1911 Encyclopædia Britannica/Calicut
CALICUT, a city of British India, in the Malabar district of Madras; on the coast, 6 m. N. of Beypur. In 1901 the population was 76,981, showing an increase of 14% in the decade. The weaving of cotton, for which the place was at one time so famous that its name became identified with its calico, is no longer of any importance. Calicut is of considerable antiquity; and about the 7th century it had its population largely increased by the immigration of the Moplahs, a fanatical race of Mahommedans from Arabia, who entered enthusiastically into commercial life. The Portuguese traveller Pero de Covilham (q.v.) visited Calicut in 1487 and described its possibilities for European trade; and in May 1498 Vasco da Gama, the first European navigator to reach India, arrived at Calicut. At that time it was a very flourishing city, and contained several stately buildings, among which was especially mentioned a Brahminical temple, not inferior to the largest monastery in Portugal. Vasco da Gama tried to establish a factory, but he met with persistent hostility from the local chief (zamorin), and a similar attempt made by Cabral two years later ended in the destruction of the factory by the Moplahs. In revenge the Portuguese bombarded the town, but no further attempt was made for some years to establish a trading settlement there. In 1509 the marshal Don Fernando Coutinho made an unsuccessful attack on the city; and in the following year it was again assailed by Albuquerque with 3000 troops. On this occasion the palace was plundered and the town burnt; but the Portuguese were finally repulsed, and fled to their ships after heavy loss. In the following year they concluded a peace with the zamorin and were allowed to build a fortified factory on the north bank of the Kallayi river, which was however again, and finally, abandoned in 1525. In 1615 the town was visited by an English expedition under Captain Keeling, who concluded a treaty with the zamorin; but it was not until 1664 that an English trading settlement was established by the East India Company. The French settlement, which still exists, was founded in 1698. The town was taken in 1765 by Hyder Ali, who expelled all the merchants and factors, and destroyed the cocoa-nut trees, sandal-wood and pepper vines, that the country reduced to ruin might present no temptation to the cupidity of Europeans. In 1782 the troops of Hyder were driven from Calicut by the British; but in 1788 it was taken and destroyed by his son Tippoo, who carried off the inhabitants to Beypur and treated them with great cruelty. In the latter part of 1790 the country was occupied by the British; and under the treaty concluded in 1792, whereby Tippoo was deprived of half his dominions, Calicut fell to the British. After this event the inhabitants returned and rebuilt the town, which in 1800 consisted of 5000 houses.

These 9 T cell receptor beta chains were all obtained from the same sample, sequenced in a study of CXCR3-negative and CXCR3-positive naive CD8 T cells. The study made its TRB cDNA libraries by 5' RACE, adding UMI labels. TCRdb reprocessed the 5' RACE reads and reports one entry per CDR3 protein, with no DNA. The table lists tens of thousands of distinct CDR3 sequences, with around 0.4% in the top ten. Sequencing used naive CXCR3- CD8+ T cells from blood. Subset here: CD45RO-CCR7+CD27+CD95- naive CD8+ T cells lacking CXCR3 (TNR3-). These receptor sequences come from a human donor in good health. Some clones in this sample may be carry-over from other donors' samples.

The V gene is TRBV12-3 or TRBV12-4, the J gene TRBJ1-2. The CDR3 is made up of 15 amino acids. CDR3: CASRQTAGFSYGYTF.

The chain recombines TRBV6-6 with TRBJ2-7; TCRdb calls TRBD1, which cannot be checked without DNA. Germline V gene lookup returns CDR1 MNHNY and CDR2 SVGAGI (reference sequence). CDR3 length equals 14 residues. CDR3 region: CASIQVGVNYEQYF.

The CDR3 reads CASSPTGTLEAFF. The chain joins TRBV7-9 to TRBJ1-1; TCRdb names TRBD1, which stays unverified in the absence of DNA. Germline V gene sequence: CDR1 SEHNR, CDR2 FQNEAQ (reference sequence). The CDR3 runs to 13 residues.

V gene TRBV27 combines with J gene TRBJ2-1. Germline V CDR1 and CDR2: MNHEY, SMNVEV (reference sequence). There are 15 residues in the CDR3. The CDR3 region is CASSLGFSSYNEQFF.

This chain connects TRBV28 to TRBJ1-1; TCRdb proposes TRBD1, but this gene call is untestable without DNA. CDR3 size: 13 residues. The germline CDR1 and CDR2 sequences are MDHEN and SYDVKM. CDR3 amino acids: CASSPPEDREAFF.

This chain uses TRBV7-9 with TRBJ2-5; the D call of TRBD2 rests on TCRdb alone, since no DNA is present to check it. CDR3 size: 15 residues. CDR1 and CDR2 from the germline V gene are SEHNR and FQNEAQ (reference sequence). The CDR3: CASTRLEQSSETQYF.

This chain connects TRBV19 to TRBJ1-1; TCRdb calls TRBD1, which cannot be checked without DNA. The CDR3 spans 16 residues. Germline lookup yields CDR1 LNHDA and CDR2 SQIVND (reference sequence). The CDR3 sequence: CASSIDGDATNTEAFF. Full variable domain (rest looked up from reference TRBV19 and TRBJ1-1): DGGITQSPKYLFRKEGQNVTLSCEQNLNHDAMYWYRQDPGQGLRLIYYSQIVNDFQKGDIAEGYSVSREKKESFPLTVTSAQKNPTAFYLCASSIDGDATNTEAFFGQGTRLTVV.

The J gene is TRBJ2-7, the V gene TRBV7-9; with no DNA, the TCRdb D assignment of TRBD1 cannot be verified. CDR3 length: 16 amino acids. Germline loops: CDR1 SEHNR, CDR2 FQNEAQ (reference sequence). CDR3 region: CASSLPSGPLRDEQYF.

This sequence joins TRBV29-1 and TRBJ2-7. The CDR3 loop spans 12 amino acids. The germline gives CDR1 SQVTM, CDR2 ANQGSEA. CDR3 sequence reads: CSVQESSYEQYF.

As the administrative headquarters of the district, Calicut maintains its historical importance. It is served by the Madras railway, and is the chief seaport on the Malabar coast, and the principal exports are coffee, timber and coco-nut products. There are factories for coffee-cleaning, employing several hundred hands; for coir-pressing and timber-cutting. The town has a cotton-mill, a saw-mill, and tile, coffee and oil works. A detachment of European troops is generally stationed here to overawe the fanatical Moplahs.